artemether i.m.

Give parenteral antimalarials for a minimum of 24hrs once started (irrespective of the patient's ability to tolerate oral medication earlier), and, thereafter, complete treatment by giving a complete course of:

an ACT

artesunate + clindamycin or doxycycline

quinine + clindamycin or doxycycline.

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SpecialSpecial GroupsGroups

Pregnancy

First trimester:

Quinine + clindamycin

An ACT is indicated only if this is the only treatment immediately available, or if treatment with quinine + clindamycin fails or compliance issues with a 7-day treatment.

Second and third trimesters:

ACTs known to be effective in the country/region or artesunate + clindamycin or quinine + clindamycin

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SpecialSpecial GroupsGroups

 

Lactating women

 
 

Lactating women should receive standard antimalarial treatment (including ACTs) except for dapsone, primaquine and tetracyclines.

Infants and young children

 
 

ACTs with attention to accurate dosing and ensuring

 

Travellers returning to non-endemic countries:

 

atovaquone-proguanil

 

Artemether +lumefantrine

dihydroartemisinin + piperaquine

quinine + doxycycline or clindamycin.

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TreatmentTreatment ofof vivaxvivax malariamalaria

 

Chloroquine combined with primaquine is the treatment of choice for chloroquine-sensitive infections.

In areas with chloroquine resistant P. vivax, ACTs (except for artesunate + SP) is recommended for the treatment of P. vivax malaria

At least a 14-day course of primaquine is required for the radical treatment (0.25 – 0.5mg/kg/day)

In persons with mild - moderate forms of G6PD deficiency:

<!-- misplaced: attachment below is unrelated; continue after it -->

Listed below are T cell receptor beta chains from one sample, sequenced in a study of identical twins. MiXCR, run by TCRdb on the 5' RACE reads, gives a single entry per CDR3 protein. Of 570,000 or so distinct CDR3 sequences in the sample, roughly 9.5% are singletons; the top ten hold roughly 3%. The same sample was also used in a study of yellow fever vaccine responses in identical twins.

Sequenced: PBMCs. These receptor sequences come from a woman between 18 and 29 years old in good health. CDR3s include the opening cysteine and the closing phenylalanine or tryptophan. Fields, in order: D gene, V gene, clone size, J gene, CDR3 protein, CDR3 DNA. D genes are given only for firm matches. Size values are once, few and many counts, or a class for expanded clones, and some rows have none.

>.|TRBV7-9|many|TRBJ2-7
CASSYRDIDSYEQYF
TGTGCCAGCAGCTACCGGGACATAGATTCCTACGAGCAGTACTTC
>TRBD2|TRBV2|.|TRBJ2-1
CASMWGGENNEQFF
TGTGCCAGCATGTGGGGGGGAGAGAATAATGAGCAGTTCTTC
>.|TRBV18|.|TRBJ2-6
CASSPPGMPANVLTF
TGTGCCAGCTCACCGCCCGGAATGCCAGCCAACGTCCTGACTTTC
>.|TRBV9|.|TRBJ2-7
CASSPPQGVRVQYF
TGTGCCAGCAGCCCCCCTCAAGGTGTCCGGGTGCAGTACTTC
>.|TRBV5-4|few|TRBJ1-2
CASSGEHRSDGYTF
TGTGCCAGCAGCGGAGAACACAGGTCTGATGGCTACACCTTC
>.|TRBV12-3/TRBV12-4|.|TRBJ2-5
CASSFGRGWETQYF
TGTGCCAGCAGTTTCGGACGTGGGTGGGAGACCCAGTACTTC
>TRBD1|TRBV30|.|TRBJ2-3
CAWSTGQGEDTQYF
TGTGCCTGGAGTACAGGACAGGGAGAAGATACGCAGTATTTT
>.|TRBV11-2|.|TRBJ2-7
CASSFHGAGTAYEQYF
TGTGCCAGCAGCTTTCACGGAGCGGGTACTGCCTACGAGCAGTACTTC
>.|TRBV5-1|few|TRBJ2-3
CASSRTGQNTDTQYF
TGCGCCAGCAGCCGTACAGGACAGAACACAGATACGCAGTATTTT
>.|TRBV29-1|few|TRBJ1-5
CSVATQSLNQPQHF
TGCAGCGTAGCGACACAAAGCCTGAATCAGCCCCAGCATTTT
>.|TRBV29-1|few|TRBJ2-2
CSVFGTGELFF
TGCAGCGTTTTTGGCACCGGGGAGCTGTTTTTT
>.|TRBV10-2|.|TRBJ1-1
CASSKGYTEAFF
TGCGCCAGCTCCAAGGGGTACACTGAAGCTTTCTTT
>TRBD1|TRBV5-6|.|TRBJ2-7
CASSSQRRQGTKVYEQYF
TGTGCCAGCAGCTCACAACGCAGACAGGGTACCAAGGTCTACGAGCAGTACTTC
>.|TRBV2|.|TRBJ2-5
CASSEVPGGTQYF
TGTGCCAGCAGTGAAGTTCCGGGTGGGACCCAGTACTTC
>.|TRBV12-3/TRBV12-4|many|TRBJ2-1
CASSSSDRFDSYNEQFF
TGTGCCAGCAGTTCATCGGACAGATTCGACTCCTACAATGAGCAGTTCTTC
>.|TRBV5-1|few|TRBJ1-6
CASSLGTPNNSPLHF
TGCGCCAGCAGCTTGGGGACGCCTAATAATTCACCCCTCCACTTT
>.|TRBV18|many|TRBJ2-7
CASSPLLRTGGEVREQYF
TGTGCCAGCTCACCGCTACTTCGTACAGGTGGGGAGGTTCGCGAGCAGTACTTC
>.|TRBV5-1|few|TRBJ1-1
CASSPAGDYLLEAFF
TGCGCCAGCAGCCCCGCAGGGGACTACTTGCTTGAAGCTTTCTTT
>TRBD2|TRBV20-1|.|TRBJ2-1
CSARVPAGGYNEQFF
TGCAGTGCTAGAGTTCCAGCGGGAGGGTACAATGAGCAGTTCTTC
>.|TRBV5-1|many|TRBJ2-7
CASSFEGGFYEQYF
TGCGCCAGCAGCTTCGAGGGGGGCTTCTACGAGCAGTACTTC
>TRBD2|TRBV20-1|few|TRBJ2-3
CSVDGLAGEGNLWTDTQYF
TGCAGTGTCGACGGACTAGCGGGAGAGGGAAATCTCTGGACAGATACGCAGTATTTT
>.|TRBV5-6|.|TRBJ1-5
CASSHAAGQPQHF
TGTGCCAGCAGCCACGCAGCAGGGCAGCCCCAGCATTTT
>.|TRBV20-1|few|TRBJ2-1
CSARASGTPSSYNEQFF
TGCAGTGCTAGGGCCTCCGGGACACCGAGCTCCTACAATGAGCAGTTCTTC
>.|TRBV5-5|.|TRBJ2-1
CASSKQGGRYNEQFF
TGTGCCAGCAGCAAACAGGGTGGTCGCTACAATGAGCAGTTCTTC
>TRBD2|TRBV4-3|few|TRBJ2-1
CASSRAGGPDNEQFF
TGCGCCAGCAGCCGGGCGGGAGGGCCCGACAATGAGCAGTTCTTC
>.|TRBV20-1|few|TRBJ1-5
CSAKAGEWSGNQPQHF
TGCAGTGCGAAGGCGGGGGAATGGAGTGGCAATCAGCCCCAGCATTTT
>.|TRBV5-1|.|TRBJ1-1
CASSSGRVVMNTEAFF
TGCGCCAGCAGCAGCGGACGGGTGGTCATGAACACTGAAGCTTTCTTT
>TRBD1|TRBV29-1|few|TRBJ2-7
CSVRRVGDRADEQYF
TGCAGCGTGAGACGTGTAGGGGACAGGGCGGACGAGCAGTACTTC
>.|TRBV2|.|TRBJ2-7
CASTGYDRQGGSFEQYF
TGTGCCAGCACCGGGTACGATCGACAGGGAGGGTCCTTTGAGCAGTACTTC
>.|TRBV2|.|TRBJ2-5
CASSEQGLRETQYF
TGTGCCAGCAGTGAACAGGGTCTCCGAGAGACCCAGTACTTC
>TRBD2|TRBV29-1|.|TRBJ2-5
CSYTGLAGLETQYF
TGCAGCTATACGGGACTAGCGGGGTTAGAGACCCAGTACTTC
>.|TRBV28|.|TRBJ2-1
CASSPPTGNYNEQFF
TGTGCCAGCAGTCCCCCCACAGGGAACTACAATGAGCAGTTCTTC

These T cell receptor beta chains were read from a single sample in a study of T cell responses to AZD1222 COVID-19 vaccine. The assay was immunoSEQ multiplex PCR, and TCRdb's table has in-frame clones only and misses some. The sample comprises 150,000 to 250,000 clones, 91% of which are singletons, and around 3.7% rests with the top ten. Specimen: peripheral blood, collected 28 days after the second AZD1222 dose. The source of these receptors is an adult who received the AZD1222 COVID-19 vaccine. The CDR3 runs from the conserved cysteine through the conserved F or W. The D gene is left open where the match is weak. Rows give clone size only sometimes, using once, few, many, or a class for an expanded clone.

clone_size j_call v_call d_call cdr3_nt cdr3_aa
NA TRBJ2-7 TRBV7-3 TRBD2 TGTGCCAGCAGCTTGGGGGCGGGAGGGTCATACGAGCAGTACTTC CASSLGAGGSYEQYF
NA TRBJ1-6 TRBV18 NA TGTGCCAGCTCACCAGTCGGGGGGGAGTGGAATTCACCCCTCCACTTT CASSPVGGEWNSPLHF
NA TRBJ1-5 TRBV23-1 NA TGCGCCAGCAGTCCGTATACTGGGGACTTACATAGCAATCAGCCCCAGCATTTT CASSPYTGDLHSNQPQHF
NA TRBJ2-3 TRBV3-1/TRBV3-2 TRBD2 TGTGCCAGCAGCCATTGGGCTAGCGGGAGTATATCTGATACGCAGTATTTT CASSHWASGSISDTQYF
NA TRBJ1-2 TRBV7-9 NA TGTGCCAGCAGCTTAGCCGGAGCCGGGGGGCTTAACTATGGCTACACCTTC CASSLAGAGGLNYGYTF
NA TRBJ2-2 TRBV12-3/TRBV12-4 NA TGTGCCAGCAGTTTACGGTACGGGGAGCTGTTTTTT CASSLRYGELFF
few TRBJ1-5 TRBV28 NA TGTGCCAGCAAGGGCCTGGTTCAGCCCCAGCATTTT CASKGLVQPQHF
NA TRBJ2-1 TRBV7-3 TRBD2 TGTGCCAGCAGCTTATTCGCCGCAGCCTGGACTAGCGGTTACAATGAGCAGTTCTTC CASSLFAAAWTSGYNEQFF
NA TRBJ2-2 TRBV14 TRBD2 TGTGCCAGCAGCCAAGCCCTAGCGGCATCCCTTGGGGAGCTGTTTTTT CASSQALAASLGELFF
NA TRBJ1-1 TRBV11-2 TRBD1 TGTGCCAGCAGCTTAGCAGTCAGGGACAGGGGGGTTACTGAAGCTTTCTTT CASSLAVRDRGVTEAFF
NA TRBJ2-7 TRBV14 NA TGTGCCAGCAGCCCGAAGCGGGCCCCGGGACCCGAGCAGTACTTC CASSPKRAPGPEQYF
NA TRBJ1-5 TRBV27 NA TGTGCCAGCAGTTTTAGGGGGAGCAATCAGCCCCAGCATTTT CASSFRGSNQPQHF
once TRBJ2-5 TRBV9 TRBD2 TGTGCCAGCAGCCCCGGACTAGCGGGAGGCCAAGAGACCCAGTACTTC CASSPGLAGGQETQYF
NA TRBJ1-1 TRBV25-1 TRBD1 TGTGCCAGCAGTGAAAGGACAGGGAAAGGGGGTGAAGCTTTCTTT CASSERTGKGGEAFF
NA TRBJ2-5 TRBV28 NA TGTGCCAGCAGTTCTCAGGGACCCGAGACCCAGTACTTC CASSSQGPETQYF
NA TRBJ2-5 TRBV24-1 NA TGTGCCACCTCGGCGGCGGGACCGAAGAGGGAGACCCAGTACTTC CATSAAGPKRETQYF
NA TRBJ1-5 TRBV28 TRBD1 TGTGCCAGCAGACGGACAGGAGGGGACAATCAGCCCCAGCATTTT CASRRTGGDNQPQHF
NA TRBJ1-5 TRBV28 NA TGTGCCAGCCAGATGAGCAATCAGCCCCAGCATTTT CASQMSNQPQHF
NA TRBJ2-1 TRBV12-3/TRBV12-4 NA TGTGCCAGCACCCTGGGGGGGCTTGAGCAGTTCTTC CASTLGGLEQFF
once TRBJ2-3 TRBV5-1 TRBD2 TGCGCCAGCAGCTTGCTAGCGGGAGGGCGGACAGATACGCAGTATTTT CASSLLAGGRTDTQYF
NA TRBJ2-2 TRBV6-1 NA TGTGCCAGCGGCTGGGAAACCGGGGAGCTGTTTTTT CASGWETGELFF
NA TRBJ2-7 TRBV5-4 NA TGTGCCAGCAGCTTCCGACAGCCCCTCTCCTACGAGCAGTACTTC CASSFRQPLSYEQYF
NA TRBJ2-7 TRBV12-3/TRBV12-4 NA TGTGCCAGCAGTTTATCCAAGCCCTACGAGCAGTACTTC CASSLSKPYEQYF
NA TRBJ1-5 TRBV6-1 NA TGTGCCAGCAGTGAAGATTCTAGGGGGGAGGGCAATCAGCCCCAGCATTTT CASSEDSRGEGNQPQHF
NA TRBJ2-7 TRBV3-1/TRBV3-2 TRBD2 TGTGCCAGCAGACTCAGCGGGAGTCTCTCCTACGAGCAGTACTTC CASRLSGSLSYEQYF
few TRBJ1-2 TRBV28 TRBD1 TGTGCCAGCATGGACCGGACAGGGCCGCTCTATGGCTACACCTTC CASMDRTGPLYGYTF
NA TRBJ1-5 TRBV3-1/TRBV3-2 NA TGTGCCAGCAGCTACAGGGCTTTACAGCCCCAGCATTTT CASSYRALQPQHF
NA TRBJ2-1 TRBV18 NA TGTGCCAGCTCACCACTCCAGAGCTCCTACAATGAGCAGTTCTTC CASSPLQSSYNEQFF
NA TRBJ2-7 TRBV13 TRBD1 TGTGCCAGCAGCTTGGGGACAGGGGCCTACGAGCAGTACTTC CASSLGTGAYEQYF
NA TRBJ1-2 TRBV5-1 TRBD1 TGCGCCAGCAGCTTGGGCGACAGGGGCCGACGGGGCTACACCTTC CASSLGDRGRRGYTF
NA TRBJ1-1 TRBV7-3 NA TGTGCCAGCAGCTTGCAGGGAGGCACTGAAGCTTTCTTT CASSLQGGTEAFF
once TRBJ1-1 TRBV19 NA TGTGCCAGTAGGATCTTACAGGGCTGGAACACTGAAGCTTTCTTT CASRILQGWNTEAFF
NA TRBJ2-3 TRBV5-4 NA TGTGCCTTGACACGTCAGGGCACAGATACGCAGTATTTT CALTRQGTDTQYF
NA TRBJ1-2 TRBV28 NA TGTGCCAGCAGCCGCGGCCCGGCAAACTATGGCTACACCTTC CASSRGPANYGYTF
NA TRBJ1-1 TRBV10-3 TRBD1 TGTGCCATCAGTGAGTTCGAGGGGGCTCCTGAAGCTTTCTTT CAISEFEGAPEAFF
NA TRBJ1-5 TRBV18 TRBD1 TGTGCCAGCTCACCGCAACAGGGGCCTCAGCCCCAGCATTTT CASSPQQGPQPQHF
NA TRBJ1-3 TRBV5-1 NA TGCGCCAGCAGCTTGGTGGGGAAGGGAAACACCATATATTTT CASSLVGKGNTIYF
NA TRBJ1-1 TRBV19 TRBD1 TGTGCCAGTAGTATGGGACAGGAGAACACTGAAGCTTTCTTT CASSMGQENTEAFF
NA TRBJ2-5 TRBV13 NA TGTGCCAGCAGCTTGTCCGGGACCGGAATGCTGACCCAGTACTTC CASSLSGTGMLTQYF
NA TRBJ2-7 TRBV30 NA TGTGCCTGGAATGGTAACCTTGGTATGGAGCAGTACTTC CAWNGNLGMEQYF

primaquine 0.75 mg base/kg bw given once a week for 8 weeks.

In persons with severe forms of G6PD deficiency, primaquine is contraindicated.

 
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IMCI:IMCI: UpdatedUpdated AlgorithmAlgorithm GLOBAL 4 th CMWG Meeting, Geneva, 6 July 2010 10 | MALARIA
IMCI:IMCI: UpdatedUpdated AlgorithmAlgorithm
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Community Community Case Case Management Management of of Malaria Malaria

 

(CCM (CCM Malaria) Malaria)

 

ACTs once introduced in the country, should also be implemented at community level.

Trained community providers (CHWs, Medicine Sellers or Retailers) should be provided with:

Rapid diagnostic tests

ACTs for treatment of uncomplicated malaria.

 

Rectal artemisinin suppositories for pre-referral treatment of severe malaria.

Information, Education and Communication materials.

simple patient registers and reporting forms.

 
 
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MALARIA PROGRAMME

Support Support interventions interventions for for effective effective malaria malaria

 

case case management management

 

Supply chain management

 

Quantification, stock management etc….

Medicines

Diagnostics

Capacity development and training

 

ASCM/BCC

Quality Control / Assurance

Pharmacovigilance

M&E and disease surveillance

Treatment policy (implementation status and uptake)

 

Malaria disease trends

 

Monitoring resistance of antimalarial medicines (therapeutic efficacy monitoring)